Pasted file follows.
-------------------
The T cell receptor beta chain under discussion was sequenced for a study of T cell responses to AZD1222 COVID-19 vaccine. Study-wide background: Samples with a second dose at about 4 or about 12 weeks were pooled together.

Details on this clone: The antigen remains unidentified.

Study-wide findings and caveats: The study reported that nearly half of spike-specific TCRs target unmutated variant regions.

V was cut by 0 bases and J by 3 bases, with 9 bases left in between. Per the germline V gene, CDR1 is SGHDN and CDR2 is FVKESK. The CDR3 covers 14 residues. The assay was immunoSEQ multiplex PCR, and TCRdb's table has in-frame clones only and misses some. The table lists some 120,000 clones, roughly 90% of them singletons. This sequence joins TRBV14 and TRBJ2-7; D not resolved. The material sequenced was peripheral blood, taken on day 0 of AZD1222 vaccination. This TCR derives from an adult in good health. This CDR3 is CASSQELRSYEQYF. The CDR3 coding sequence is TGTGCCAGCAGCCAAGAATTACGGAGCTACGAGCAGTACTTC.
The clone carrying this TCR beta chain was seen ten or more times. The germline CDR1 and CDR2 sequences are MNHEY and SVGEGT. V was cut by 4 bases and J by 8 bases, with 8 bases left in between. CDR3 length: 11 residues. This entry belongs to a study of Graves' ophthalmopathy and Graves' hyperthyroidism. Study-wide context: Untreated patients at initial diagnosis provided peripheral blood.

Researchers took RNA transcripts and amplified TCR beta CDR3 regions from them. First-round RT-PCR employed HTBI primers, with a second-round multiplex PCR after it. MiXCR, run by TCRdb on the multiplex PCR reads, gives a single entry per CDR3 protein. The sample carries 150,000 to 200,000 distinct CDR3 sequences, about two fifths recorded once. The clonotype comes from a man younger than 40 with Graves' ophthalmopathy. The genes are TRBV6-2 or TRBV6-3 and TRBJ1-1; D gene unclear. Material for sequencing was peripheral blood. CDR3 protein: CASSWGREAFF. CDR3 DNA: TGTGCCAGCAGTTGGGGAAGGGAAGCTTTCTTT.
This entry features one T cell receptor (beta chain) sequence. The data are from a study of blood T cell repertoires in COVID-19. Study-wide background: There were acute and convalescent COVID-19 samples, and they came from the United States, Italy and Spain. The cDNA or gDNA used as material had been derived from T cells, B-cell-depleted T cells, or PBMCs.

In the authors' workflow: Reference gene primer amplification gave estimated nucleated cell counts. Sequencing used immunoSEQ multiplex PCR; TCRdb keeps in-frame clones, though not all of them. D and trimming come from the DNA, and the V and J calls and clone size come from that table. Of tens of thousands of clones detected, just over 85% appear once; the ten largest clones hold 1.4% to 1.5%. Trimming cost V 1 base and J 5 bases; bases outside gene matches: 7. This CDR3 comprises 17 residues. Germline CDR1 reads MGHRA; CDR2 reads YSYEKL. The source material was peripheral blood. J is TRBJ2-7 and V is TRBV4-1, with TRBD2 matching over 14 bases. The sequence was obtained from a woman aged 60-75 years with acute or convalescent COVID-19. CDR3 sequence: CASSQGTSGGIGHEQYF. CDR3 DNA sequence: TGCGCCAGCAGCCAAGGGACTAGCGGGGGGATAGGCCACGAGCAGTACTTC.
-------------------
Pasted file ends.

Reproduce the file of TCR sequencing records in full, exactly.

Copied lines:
The T cell receptor beta chain under discussion was sequenced for a study of T cell responses to AZD1222 COVID-19 vaccine. Study-wide background: Samples with a second dose at about 4 or about 12 weeks were pooled together.

Details on this clone: The antigen remains unidentified.

Study-wide findings and caveats: The study reported that nearly half of spike-specific TCRs target unmutated variant regions.

V was cut by 0 bases and J by 3 bases, with 9 bases left in between. Per the germline V gene, CDR1 is SGHDN and CDR2 is FVKESK. The CDR3 covers 14 residues. The assay was immunoSEQ multiplex PCR, and TCRdb's table has in-frame clones only and misses some. The table lists some 120,000 clones, roughly 90% of them singletons. This sequence joins TRBV14 and TRBJ2-7; D not resolved. The material sequenced was peripheral blood, taken on day 0 of AZD1222 vaccination. This TCR derives from an adult in good health. This CDR3 is CASSQELRSYEQYF. The CDR3 coding sequence is TGTGCCAGCAGCCAAGAATTACGGAGCTACGAGCAGTACTTC.
The clone carrying this TCR beta chain was seen ten or more times. The germline CDR1 and CDR2 sequences are MNHEY and SVGEGT. V was cut by 4 bases and J by 8 bases, with 8 bases left in between. CDR3 length: 11 residues. This entry belongs to a study of Graves' ophthalmopathy and Graves' hyperthyroidism. Study-wide context: Untreated patients at initial diagnosis provided peripheral blood.

Researchers took RNA transcripts and amplified TCR beta CDR3 regions from them. First-round RT-PCR employed HTBI primers, with a second-round multiplex PCR after it. MiXCR, run by TCRdb on the multiplex PCR reads, gives a single entry per CDR3 protein. The sample carries 150,000 to 200,000 distinct CDR3 sequences, about two fifths recorded once. The clonotype comes from a man younger than 40 with Graves' ophthalmopathy. The genes are TRBV6-2 or TRBV6-3 and TRBJ1-1; D gene unclear. Material for sequencing was peripheral blood. CDR3 protein: CASSWGREAFF. CDR3 DNA: TGTGCCAGCAGTTGGGGAAGGGAAGCTTTCTTT.
This entry features one T cell receptor (beta chain) sequence. The data are from a study of blood T cell repertoires in COVID-19. Study-wide background: There were acute and convalescent COVID-19 samples, and they came from the United States, Italy and Spain. The cDNA or gDNA used as material had been derived from T cells, B-cell-depleted T cells, or PBMCs.

In the authors' workflow: Reference gene primer amplification gave estimated nucleated cell counts. Sequencing used immunoSEQ multiplex PCR; TCRdb keeps in-frame clones, though not all of them. D and trimming come from the DNA, and the V and J calls and clone size come from that table. Of tens of thousands of clones detected, just over 85% appear once; the ten largest clones hold 1.4% to 1.5%. Trimming cost V 1 base and J 5 bases; bases outside gene matches: 7. This CDR3 comprises 17 residues. Germline CDR1 reads MGHRA; CDR2 reads YSYEKL. The source material was peripheral blood. J is TRBJ2-7 and V is TRBV4-1, with TRBD2 matching over 14 bases. The sequence was obtained from a woman aged 60-75 years with acute or convalescent COVID-19. CDR3 sequence: CASSQGTSGGIGHEQYF. CDR3 DNA sequence: TGCGCCAGCAGCCAAGGGACTAGCGGGGGGATAGGCCACGAGCAGTACTTC.